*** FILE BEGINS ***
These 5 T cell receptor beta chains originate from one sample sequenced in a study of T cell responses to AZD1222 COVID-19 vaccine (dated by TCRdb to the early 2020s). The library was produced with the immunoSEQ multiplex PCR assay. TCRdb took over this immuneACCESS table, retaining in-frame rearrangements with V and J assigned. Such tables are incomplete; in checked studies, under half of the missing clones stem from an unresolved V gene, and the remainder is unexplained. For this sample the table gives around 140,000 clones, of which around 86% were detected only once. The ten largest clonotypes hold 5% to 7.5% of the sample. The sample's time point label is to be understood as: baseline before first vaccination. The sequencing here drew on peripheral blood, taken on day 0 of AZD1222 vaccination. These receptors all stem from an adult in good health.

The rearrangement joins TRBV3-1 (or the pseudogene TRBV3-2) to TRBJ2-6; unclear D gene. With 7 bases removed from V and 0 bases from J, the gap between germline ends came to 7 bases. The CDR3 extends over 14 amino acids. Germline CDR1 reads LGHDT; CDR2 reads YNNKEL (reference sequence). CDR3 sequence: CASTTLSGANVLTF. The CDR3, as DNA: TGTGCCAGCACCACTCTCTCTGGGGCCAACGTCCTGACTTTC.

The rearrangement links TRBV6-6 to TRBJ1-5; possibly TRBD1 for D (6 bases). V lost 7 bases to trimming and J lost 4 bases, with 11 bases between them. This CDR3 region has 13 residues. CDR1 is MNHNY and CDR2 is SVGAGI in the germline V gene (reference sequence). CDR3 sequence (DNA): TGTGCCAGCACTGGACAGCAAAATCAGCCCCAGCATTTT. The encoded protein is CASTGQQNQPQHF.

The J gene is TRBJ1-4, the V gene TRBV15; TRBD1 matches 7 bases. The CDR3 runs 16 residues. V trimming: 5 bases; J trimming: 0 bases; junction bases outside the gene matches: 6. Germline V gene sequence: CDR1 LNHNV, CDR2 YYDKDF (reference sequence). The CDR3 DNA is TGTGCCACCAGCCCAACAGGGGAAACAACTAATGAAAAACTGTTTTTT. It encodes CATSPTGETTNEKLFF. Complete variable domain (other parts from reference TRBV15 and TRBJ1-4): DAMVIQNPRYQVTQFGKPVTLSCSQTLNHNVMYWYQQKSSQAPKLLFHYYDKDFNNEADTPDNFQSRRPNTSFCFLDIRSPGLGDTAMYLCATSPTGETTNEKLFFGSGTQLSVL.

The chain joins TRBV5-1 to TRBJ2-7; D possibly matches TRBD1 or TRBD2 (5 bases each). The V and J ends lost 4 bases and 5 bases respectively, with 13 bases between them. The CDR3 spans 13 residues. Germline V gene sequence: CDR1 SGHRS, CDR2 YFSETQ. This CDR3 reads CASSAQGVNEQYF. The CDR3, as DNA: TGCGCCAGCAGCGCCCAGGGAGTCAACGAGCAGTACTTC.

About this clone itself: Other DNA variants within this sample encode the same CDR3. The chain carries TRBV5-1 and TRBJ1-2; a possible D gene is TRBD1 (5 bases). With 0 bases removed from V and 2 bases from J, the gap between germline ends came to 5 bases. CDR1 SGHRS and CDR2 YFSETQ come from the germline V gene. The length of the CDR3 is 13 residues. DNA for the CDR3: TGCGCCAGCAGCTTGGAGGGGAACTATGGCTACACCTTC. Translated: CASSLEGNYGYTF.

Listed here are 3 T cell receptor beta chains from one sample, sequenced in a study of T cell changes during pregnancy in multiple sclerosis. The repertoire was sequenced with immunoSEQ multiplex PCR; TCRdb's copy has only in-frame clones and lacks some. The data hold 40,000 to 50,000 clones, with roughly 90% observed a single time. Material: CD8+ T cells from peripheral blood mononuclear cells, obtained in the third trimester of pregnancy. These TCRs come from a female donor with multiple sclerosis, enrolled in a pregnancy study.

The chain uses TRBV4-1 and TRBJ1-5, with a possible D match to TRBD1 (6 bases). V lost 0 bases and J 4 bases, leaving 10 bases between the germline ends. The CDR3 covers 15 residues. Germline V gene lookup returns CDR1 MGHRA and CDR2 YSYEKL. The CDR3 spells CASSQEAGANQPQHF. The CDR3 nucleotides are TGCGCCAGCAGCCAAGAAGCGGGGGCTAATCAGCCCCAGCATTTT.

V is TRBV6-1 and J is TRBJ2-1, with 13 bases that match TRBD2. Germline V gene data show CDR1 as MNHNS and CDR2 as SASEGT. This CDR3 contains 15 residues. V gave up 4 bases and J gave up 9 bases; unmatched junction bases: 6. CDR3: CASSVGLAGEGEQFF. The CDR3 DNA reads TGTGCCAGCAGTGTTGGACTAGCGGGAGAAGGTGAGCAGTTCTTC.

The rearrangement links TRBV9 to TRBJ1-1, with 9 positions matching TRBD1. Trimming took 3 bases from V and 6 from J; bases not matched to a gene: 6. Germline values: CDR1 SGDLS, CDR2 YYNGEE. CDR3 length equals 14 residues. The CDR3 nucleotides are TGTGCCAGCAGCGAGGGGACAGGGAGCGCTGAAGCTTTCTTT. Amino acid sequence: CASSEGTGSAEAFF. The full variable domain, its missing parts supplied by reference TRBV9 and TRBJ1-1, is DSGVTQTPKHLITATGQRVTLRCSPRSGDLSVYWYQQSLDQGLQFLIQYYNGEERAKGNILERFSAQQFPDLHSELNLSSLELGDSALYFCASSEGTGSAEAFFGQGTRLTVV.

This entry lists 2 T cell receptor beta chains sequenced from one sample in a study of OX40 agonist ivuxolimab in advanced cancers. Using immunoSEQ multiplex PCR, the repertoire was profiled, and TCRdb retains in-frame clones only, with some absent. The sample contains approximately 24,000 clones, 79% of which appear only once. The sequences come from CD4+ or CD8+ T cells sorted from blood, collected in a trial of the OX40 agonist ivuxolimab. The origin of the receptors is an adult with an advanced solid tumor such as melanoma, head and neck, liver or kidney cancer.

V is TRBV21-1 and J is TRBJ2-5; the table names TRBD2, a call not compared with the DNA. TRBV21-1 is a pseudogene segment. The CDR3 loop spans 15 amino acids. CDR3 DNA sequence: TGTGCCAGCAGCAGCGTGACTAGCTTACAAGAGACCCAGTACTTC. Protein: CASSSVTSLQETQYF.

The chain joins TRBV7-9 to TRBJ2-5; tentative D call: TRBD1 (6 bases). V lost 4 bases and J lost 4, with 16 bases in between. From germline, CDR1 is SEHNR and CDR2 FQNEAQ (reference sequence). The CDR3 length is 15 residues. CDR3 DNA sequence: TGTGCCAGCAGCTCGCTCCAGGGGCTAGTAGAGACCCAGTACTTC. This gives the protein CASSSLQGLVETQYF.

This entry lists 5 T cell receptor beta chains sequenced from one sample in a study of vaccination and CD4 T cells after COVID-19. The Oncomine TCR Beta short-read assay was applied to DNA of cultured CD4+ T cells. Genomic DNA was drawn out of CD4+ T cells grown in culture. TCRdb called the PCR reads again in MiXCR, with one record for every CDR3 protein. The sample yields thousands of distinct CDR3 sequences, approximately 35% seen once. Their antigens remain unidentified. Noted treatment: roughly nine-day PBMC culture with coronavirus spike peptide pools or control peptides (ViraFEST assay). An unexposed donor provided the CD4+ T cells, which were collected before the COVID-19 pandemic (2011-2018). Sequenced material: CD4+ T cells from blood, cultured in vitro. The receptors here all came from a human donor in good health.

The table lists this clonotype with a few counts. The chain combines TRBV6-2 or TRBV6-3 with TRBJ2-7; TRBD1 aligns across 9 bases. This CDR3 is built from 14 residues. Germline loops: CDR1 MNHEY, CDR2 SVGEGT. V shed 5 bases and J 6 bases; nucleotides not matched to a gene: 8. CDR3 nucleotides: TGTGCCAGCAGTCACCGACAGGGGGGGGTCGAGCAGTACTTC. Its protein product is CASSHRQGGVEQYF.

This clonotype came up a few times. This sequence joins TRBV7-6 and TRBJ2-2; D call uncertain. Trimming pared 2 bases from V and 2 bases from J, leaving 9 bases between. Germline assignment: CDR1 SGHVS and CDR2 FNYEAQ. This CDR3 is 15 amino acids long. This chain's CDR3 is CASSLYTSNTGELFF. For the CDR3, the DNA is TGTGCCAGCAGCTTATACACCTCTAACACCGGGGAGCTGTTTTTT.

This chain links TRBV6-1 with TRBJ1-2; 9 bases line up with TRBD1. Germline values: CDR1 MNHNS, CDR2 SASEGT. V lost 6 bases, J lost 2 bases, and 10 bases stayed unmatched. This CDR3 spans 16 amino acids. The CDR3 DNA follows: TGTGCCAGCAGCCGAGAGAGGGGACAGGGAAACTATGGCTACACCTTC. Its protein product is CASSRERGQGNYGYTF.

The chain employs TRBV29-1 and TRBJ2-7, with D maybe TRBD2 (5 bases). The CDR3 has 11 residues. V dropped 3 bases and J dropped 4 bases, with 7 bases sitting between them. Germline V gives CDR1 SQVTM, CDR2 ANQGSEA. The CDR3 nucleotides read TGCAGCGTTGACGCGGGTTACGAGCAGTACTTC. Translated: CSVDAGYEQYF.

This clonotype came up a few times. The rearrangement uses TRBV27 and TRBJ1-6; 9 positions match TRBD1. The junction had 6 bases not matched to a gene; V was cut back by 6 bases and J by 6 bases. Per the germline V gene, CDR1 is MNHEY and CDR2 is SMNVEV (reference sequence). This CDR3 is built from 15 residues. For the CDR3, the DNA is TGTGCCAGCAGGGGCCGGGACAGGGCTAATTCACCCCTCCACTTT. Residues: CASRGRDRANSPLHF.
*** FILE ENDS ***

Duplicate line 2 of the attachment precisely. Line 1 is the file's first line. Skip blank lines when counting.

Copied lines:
The rearrangement joins TRBV3-1 (or the pseudogene TRBV3-2) to TRBJ2-6; unclear D gene. With 7 bases removed from V and 0 bases from J, the gap between germline ends came to 7 bases. The CDR3 extends over 14 amino acids. Germline CDR1 reads LGHDT; CDR2 reads YNNKEL (reference sequence). CDR3 sequence: CASTTLSGANVLTF. The CDR3, as DNA: TGTGCCAGCACCACTCTCTCTGGGGCCAACGTCCTGACTTTC.